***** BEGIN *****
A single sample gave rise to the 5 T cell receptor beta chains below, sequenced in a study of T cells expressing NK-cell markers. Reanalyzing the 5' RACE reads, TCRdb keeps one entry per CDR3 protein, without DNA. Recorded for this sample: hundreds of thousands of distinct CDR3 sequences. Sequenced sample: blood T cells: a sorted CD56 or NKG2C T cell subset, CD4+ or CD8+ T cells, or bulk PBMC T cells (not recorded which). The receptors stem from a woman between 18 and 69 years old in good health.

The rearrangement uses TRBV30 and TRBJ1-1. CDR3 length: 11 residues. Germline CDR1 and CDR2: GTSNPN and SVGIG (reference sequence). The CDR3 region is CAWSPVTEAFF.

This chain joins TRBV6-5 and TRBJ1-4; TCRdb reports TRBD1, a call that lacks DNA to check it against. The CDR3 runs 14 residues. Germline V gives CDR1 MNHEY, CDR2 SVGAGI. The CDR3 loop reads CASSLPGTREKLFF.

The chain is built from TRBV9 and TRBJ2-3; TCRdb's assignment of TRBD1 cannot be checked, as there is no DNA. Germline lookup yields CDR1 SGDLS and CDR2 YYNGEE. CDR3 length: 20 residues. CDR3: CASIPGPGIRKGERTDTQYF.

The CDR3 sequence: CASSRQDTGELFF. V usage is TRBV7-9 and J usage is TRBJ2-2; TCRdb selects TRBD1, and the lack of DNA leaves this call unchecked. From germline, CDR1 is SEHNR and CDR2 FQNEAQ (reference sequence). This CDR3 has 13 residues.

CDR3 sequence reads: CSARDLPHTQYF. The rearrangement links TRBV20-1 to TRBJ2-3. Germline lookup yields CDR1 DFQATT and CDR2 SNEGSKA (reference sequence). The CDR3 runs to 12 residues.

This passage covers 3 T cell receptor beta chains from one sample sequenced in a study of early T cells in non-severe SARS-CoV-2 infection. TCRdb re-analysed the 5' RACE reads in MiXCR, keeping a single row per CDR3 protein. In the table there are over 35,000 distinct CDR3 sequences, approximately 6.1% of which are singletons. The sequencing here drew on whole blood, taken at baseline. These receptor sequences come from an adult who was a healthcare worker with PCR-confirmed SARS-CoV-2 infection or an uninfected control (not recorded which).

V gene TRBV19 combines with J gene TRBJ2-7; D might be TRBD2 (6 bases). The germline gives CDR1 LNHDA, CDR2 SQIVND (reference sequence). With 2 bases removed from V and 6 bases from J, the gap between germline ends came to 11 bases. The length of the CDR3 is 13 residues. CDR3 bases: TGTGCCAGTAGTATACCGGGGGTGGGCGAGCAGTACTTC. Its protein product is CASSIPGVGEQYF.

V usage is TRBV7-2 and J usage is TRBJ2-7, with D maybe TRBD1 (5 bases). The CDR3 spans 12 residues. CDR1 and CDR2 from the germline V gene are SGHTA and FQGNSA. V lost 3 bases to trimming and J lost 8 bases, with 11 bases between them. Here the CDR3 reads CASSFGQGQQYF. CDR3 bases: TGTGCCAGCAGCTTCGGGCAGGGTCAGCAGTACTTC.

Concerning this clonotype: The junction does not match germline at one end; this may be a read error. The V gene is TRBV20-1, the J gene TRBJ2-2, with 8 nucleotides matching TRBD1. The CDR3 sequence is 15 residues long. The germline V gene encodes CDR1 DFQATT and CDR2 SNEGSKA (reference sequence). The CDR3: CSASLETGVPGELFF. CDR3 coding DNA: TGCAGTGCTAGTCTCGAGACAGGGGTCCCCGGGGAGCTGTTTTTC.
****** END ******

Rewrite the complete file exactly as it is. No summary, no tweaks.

A single sample gave rise to the 5 T cell receptor beta chains below, sequenced in a study of T cells expressing NK-cell markers. Reanalyzing the 5' RACE reads, TCRdb keeps one entry per CDR3 protein, without DNA. Recorded for this sample: hundreds of thousands of distinct CDR3 sequences. Sequenced sample: blood T cells: a sorted CD56 or NKG2C T cell subset, CD4+ or CD8+ T cells, or bulk PBMC T cells (not recorded which). The receptors stem from a woman between 18 and 69 years old in good health.

The rearrangement uses TRBV30 and TRBJ1-1. CDR3 length: 11 residues. Germline CDR1 and CDR2: GTSNPN and SVGIG (reference sequence). The CDR3 region is CAWSPVTEAFF.

This chain joins TRBV6-5 and TRBJ1-4; TCRdb reports TRBD1, a call that lacks DNA to check it against. The CDR3 runs 14 residues. Germline V gives CDR1 MNHEY, CDR2 SVGAGI. The CDR3 loop reads CASSLPGTREKLFF.

The chain is built from TRBV9 and TRBJ2-3; TCRdb's assignment of TRBD1 cannot be checked, as there is no DNA. Germline lookup yields CDR1 SGDLS and CDR2 YYNGEE. CDR3 length: 20 residues. CDR3: CASIPGPGIRKGERTDTQYF.

The CDR3 sequence: CASSRQDTGELFF. V usage is TRBV7-9 and J usage is TRBJ2-2; TCRdb selects TRBD1, and the lack of DNA leaves this call unchecked. From germline, CDR1 is SEHNR and CDR2 FQNEAQ (reference sequence). This CDR3 has 13 residues.

CDR3 sequence reads: CSARDLPHTQYF. The rearrangement links TRBV20-1 to TRBJ2-3. Germline lookup yields CDR1 DFQATT and CDR2 SNEGSKA (reference sequence). The CDR3 runs to 12 residues.

This passage covers 3 T cell receptor beta chains from one sample sequenced in a study of early T cells in non-severe SARS-CoV-2 infection. TCRdb re-analysed the 5' RACE reads in MiXCR, keeping a single row per CDR3 protein. In the table there are over 35,000 distinct CDR3 sequences, approximately 6.1% of which are singletons. The sequencing here drew on whole blood, taken at baseline. These receptor sequences come from an adult who was a healthcare worker with PCR-confirmed SARS-CoV-2 infection or an uninfected control (not recorded which).

V gene TRBV19 combines with J gene TRBJ2-7; D might be TRBD2 (6 bases). The germline gives CDR1 LNHDA, CDR2 SQIVND (reference sequence). With 2 bases removed from V and 6 bases from J, the gap between germline ends came to 11 bases. The length of the CDR3 is 13 residues. CDR3 bases: TGTGCCAGTAGTATACCGGGGGTGGGCGAGCAGTACTTC. Its protein product is CASSIPGVGEQYF.

V usage is TRBV7-2 and J usage is TRBJ2-7, with D maybe TRBD1 (5 bases). The CDR3 spans 12 residues. CDR1 and CDR2 from the germline V gene are SGHTA and FQGNSA. V lost 3 bases to trimming and J lost 8 bases, with 11 bases between them. Here the CDR3 reads CASSFGQGQQYF. CDR3 bases: TGTGCCAGCAGCTTCGGGCAGGGTCAGCAGTACTTC.

Concerning this clonotype: The junction does not match germline at one end; this may be a read error. The V gene is TRBV20-1, the J gene TRBJ2-2, with 8 nucleotides matching TRBD1. The CDR3 sequence is 15 residues long. The germline V gene encodes CDR1 DFQATT and CDR2 SNEGSKA (reference sequence). The CDR3: CSASLETGVPGELFF. CDR3 coding DNA: TGCAGTGCTAGTCTCGAGACAGGGGTCCCCGGGGAGCTGTTTTTC.